Sometimes you find a niche hiding in plain sight.

Over at last year’s Marco Island Farmers Market, part-time Maine resident John Vogell noticed spiny lobsters on offer, but not the ones that so define his home state.

So, when the 2015/16 market kicked off Nov. 18 at Veterans Community Park, Vogell was on hand at one of the stalls, armed with a presentation table, a couple of big coolers and a steamer.

Nothing pretentious, but it was the contents of the coolers and steamers that mattered – big, juicy fresh Maine lobsters which Vogell touted at about $12 a pound.

He’d flown them in from the country’s most northern east coast state the night before, and picked them up from the airport himself. Along with the delicious crustaceans he also ordered a batch of fresh haddock, which he would price similarly.

“You steam them (the lobsters) for 21 minutes, or boil them for 12 minutes,” Vogell told an elderly couple who chose two big specimens and parted with $40 for the two.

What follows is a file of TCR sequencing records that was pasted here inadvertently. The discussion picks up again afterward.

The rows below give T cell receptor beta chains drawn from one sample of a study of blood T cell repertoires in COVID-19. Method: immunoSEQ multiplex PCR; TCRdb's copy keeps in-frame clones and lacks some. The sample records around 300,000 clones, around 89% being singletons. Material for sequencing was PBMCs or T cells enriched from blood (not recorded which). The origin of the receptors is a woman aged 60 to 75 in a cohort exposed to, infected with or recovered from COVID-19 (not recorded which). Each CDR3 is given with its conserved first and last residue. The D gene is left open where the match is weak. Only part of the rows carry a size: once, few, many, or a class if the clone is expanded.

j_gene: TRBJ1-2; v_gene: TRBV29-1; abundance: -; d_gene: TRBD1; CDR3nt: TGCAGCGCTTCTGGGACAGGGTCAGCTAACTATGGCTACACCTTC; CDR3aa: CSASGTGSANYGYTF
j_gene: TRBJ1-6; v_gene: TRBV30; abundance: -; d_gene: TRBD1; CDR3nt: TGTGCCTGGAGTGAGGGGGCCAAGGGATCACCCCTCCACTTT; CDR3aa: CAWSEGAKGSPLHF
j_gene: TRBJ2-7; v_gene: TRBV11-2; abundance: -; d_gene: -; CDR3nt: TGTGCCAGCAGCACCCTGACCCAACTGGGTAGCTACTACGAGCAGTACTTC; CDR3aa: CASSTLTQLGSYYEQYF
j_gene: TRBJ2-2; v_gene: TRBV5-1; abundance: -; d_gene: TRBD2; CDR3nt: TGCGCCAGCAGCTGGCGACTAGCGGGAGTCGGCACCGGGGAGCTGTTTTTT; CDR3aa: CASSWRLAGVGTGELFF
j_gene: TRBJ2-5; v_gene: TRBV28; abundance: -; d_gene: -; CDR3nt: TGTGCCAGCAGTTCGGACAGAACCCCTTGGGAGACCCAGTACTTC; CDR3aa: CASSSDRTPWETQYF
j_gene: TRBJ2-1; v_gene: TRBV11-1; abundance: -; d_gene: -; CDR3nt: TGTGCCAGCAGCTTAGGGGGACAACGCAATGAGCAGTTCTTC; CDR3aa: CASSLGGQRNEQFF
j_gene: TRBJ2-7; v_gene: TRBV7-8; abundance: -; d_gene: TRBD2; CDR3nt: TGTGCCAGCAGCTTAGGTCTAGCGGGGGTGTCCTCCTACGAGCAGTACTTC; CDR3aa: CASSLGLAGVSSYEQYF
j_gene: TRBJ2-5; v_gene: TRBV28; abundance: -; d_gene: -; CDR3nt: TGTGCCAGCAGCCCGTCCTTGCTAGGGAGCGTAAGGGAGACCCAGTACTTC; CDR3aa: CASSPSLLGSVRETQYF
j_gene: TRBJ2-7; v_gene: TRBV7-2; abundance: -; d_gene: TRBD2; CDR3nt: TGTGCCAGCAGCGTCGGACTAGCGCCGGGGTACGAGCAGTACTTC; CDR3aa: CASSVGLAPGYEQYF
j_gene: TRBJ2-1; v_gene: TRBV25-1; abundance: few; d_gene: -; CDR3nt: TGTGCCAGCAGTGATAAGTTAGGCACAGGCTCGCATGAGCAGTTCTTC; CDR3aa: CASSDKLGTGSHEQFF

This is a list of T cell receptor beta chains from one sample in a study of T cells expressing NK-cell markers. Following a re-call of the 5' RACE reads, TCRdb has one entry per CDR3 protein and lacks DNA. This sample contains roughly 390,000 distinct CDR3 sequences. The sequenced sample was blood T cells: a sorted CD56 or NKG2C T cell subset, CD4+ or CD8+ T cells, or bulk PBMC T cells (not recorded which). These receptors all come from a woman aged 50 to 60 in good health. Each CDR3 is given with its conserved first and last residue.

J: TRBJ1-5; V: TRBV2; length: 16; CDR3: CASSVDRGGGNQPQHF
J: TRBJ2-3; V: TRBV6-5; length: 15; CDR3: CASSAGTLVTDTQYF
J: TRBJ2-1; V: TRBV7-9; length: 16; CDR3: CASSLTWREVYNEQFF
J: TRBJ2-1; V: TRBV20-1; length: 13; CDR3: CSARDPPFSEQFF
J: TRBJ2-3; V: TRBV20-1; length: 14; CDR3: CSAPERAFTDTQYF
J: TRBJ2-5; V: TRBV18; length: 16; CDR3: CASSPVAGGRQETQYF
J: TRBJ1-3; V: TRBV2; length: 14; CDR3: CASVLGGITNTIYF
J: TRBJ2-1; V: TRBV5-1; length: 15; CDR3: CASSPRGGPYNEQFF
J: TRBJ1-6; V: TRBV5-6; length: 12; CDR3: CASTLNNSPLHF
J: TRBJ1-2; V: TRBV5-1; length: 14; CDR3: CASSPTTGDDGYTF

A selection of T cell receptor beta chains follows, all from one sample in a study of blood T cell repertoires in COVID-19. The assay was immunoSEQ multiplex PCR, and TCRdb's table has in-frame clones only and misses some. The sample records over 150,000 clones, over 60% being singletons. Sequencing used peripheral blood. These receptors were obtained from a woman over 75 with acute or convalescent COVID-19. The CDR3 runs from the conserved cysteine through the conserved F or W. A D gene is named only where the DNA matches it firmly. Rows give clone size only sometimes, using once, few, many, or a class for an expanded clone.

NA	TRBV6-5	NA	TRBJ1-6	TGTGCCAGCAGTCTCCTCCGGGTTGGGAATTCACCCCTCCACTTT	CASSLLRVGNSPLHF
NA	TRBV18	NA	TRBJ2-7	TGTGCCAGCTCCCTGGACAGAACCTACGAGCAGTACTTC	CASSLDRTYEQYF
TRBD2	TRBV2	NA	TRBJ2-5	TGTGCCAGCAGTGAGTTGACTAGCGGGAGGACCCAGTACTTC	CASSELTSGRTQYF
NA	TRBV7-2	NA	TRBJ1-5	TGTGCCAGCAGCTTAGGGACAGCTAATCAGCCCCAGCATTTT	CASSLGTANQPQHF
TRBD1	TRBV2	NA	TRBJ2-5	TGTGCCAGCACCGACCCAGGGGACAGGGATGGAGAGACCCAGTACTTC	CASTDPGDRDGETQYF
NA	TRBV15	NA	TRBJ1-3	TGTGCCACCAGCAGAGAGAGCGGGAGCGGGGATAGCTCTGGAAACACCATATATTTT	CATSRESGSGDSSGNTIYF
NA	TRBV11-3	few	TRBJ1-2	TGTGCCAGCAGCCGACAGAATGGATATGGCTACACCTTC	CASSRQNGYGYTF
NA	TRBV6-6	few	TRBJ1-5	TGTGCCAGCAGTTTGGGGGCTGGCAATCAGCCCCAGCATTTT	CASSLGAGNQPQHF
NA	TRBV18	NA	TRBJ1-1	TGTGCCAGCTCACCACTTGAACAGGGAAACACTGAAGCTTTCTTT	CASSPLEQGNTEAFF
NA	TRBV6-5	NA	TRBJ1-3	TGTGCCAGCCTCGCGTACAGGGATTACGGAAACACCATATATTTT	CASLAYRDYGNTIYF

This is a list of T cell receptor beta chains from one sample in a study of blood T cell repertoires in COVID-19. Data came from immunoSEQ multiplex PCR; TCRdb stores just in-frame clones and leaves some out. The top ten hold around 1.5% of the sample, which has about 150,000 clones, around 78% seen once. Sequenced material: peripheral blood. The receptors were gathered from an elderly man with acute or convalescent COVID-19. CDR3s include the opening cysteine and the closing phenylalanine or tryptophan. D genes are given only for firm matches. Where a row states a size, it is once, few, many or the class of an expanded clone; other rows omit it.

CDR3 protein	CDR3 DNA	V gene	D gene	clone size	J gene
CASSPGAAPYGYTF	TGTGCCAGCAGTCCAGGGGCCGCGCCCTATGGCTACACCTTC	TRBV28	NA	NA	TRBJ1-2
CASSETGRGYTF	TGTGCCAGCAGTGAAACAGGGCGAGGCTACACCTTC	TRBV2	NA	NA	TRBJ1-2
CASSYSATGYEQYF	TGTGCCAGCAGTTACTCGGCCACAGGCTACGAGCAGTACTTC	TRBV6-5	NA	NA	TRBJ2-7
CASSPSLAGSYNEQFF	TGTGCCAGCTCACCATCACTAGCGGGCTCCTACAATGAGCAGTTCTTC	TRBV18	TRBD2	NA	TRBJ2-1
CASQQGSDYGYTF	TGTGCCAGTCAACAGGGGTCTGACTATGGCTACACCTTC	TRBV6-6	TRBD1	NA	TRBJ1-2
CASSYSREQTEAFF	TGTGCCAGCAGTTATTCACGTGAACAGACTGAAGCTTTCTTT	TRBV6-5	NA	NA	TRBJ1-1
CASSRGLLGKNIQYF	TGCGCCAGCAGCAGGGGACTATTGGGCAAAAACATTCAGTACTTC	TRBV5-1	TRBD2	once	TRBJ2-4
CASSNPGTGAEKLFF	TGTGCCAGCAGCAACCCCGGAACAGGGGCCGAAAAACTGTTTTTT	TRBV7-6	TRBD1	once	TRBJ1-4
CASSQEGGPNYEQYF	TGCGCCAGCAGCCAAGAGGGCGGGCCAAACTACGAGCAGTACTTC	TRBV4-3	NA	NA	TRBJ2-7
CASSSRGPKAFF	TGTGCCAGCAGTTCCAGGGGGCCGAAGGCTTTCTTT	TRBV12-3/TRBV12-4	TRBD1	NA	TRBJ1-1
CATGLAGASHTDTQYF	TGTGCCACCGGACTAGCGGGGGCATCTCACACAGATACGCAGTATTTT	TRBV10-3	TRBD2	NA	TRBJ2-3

Vogell said first day business had gone fairly well, and that the haddock sales had actually outperformed those of the lobsters. He said his prices, compared to about $17 or $18 in supermarkets, probably had a lot to do with that.

“Last year, the lobster price was up because the Chinese bought so much,” Vogell said. “This year the price is a bit more stable. They seem to be buying a little less. The price is all about supply and demand.”

On day One of the market, Vogell sold either cooked or live lobsters, but said he plans to stock (frozen) tails at future markets.

As a part-timer on Marco, Vogell enjoys (of course) fishing on his boat, but does admit to not being all that skillful an angler. He also enjoys oil painting, which he took up just a year ago.

“I’ve done about 20 paintings now,” he said, before turning his attention to another customer interested in buying some of his (very) fresh lobsters and fish.

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